1206: Mr Cameron asks whether recent policy announcements had anything to do with the forthcoming Glasgow East by-election. Mr Cameron calls the prime minister "useless", to loud cries from the Tory backbenches.

1205: Asked about vehicle duties, Mr Brown says the government's policy is correct. Mr Cameron says it is "not a green tax" but a "stealth tax".

1204: Mr Cameron repeats his question about "who thought up this bright idea". Mr Brown responds again that problem families are being targeted.

1202: Mr Cameron jokes about "planted" questions then asks who came up with the "bright idea" of asking knife carriers to visit stabbing victims hospital accident and emergency wards. Mr Brown talks about government plans to curb anti-social behaviour by families.

1202: A friendly question about rising household bills by a Labour backbencher is cut short by the Speaker. Mr Brown says the government will "continue to help hard-pressed families" and goes on to list various policies.

1200: Here we go. The last PMQs for three months.

1159: Mr Duncan Smith says if he was still Tory leader he would go on knife crime, as it is a "big issue" that needs discussion.

1158: Mr Brown has arrived in the chamber.

1157: BBC political editor Nick Robinson thinks MPs' expenses - which will be voted on again by MPs later - will come up at PMQs.

1155: The atmosphere in the Commons is getting more lively. Can Gordon Brown sign off with a good performance?

1152: BBC Two's The Daily Politics is debating the public sector strikes. Former Tory leader Iain Duncan Smith will be giving his opinions on today's PMQs later.

1150: The chamber is looking quite busy now, with international development questions taking place.

1141: What will the mood be like today? My guess is that Conservative leader David Cameron will want to give his backbenchers a bit of Punch & Judy before the recess gets under way. Or could Mr Cameron go on MPs' expenses, the state of the economy, fuel duty or the walkout by council staff?

1130 BST: Good morning and welcome to what will be the last prime minister's questions session before the long, long summer break (the next PMQs will be in October). I'll be keeping this page updated with all the key points during the half-hour Commons sessions from noon. I'll also be adding in the pick of the BBC pundits' views before, during and after the clash. You can also take part by sending me your thoughts direct by text or email, or by taking part in our live Have Your Say debate. Political correspondent Ben Wright will add his instant verdict on PMQs later. You can follow all the action on your mobile phone via the BBC's mobile website or keep across the key moments via our Twitter site.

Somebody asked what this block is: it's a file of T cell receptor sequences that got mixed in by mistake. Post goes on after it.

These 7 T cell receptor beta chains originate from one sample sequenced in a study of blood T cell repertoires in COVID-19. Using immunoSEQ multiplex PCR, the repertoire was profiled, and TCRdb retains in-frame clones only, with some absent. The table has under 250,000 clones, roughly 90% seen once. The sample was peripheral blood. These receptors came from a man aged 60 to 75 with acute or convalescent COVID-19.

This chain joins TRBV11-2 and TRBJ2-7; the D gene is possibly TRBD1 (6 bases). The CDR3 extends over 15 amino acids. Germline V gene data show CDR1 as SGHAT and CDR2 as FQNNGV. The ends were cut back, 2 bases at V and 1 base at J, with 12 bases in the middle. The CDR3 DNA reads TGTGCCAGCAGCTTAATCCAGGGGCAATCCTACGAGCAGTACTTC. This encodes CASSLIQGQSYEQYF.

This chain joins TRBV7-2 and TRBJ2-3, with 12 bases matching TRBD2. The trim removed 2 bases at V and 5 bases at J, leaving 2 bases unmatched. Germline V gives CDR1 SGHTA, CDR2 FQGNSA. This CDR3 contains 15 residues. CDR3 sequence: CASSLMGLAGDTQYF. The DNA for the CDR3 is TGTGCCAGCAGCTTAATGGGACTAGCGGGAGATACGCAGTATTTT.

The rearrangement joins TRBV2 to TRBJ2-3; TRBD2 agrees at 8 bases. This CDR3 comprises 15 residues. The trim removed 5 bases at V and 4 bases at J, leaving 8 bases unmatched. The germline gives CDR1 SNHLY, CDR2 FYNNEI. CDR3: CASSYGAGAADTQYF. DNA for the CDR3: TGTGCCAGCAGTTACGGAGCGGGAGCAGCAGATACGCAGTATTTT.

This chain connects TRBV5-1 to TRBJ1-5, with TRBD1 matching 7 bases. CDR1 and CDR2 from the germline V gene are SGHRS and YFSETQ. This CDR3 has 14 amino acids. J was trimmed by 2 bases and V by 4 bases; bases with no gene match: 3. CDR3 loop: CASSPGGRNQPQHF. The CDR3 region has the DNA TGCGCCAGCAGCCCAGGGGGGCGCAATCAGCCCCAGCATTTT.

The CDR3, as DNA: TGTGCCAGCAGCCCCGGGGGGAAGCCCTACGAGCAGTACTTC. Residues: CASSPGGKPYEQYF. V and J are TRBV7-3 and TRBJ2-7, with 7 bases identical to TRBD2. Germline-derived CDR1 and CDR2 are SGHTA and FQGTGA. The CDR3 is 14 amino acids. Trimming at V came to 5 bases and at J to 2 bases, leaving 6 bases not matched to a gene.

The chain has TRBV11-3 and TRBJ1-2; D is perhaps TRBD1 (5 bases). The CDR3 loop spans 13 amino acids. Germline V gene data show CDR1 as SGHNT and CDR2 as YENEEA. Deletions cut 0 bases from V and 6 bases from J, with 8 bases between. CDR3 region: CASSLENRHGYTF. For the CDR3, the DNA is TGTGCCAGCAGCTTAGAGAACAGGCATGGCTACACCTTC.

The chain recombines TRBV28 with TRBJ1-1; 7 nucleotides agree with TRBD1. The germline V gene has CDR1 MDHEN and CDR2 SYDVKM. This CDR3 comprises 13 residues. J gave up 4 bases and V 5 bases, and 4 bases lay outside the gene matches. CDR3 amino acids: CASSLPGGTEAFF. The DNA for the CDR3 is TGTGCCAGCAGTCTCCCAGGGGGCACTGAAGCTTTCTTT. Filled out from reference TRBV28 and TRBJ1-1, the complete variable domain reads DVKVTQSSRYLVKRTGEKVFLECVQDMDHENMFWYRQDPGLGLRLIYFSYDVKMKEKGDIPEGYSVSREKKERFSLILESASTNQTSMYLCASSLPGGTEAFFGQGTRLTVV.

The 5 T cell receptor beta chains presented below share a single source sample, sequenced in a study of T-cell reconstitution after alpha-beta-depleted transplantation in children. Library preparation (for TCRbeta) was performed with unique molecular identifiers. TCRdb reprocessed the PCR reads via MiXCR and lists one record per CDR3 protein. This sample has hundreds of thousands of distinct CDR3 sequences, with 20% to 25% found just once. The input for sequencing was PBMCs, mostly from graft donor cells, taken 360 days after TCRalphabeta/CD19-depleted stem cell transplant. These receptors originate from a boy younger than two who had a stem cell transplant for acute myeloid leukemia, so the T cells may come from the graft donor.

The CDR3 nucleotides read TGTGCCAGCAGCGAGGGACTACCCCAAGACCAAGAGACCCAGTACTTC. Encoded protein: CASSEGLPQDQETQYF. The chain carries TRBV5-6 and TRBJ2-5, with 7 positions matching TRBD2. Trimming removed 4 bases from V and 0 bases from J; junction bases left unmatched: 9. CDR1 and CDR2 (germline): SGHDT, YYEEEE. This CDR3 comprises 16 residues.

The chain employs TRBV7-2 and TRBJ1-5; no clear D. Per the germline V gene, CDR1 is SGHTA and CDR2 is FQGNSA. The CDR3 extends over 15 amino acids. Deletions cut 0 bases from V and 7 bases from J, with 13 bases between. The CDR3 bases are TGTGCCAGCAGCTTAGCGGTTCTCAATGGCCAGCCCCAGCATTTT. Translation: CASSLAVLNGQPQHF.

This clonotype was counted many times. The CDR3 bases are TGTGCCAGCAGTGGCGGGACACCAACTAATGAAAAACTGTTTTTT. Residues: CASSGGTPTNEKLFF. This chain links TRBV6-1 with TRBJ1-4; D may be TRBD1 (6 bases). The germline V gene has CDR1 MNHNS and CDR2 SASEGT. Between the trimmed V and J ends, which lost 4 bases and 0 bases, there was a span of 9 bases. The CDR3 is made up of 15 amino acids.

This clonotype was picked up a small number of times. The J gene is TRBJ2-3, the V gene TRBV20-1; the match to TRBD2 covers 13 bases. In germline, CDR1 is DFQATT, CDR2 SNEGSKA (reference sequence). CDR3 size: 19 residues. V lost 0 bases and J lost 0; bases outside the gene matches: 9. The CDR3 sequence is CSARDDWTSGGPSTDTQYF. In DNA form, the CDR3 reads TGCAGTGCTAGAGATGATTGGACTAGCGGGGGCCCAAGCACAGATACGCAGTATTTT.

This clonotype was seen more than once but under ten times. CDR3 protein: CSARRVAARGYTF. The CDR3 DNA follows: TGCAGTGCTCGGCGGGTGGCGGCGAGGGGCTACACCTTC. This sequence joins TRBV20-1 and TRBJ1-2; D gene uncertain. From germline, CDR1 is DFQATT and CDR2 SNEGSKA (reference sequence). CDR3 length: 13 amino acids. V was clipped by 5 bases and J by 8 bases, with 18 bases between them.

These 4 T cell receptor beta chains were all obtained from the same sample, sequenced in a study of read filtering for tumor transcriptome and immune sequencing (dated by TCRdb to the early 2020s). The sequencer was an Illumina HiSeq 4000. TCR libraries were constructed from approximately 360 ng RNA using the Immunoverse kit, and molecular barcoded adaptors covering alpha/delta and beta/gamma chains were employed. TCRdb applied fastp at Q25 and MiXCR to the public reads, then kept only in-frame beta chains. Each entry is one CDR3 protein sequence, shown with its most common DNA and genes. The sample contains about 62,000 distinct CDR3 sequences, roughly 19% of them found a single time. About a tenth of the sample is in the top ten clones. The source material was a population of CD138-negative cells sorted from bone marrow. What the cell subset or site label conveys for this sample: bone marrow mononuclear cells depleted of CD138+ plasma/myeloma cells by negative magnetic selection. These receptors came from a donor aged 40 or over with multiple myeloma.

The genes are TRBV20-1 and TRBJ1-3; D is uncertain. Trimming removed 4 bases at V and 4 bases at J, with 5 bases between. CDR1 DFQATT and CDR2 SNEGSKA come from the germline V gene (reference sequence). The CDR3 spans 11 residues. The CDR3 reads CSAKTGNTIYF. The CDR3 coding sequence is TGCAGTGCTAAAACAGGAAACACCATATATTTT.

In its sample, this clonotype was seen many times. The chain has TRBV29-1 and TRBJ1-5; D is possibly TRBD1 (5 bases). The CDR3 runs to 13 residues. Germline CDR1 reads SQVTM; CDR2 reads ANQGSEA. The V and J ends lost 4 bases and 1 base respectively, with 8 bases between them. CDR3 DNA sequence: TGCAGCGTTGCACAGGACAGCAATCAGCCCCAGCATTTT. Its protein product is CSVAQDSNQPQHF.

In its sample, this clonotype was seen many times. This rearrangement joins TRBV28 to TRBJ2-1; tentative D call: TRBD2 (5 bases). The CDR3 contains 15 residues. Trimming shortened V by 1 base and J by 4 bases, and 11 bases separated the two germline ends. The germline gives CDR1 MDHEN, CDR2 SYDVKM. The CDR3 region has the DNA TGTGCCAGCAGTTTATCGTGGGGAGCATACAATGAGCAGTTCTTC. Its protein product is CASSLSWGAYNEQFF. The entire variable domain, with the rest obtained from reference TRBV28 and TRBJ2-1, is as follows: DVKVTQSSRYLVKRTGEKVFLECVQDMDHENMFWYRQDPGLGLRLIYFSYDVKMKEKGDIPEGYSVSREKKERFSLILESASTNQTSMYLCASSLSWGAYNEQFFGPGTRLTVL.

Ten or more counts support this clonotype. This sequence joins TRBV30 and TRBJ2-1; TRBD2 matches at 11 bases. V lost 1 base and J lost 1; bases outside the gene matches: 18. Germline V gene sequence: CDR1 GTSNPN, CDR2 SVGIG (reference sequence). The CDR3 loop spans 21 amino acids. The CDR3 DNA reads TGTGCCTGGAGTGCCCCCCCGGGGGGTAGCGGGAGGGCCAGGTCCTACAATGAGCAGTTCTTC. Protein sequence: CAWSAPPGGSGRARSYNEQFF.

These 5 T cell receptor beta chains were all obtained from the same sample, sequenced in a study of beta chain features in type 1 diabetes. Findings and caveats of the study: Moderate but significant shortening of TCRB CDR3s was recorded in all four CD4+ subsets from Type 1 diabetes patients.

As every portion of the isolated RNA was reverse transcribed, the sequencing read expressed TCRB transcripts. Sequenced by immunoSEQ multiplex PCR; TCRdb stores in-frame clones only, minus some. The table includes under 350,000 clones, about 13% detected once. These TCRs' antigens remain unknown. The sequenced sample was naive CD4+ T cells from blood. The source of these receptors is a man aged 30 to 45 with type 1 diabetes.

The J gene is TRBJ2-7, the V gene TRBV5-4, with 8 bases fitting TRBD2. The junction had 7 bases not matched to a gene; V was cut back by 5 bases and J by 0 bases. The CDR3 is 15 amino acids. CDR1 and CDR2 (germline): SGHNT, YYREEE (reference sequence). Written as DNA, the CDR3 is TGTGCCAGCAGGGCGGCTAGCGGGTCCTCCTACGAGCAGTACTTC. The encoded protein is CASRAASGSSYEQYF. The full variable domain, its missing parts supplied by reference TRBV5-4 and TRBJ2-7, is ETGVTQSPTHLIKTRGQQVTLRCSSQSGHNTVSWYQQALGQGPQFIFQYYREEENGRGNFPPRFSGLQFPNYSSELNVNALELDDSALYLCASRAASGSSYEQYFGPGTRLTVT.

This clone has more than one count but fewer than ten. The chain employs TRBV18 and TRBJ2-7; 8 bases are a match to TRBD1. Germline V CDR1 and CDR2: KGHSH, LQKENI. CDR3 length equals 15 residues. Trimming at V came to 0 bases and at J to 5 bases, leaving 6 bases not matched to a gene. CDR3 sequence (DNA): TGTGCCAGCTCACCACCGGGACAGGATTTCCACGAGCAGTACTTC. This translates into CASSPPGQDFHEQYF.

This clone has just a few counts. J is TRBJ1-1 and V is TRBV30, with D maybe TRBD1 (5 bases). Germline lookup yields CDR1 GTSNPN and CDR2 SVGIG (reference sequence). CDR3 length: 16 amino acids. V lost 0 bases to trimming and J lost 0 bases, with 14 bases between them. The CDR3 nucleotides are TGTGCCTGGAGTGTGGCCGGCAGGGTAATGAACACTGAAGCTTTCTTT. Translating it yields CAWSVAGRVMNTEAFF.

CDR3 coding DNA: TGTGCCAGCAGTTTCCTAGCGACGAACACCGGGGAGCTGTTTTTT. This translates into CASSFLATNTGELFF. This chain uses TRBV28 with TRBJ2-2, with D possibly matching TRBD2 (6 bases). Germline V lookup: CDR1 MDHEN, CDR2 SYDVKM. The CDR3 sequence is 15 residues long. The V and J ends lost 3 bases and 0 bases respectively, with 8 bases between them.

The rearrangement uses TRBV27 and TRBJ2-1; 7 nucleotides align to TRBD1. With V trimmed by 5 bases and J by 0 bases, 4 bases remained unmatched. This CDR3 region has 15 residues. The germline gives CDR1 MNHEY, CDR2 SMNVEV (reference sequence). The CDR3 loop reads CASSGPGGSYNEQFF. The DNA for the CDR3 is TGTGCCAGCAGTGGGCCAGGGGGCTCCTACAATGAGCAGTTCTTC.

YOUR VIEWS ON PM'S QUESTIONS

Maybe the Speaker should spend the summer recess remembering how to do his job. It would make a pleasant change seeing the Speaker interject and request that Brown answers the questions asked.
Mark, Bracknell

Isn't the Prime Minister's announcement that he won't be putting up fuel tax a bit like threatening to poke us in the eye and then expecting us to be grateful when you say you won't?
Andrew Carter, London

Mr Brown, could you explain to the House the point of prime minister's questions?
Na Breithne, London

Questions 6 Answers 0.
Keith Wiseman, Bury, Lancashire

Gas/electric taxed at 5% VAT. This tax, in the UK, is unfair as we are a colder climate despite global warming.
Harry, W1




PRIME MINISTER'S QUESTIONS

Gordon Brown The Full Story
All the action with key points, analysis and reaction from Gordon Brown's weekly grilling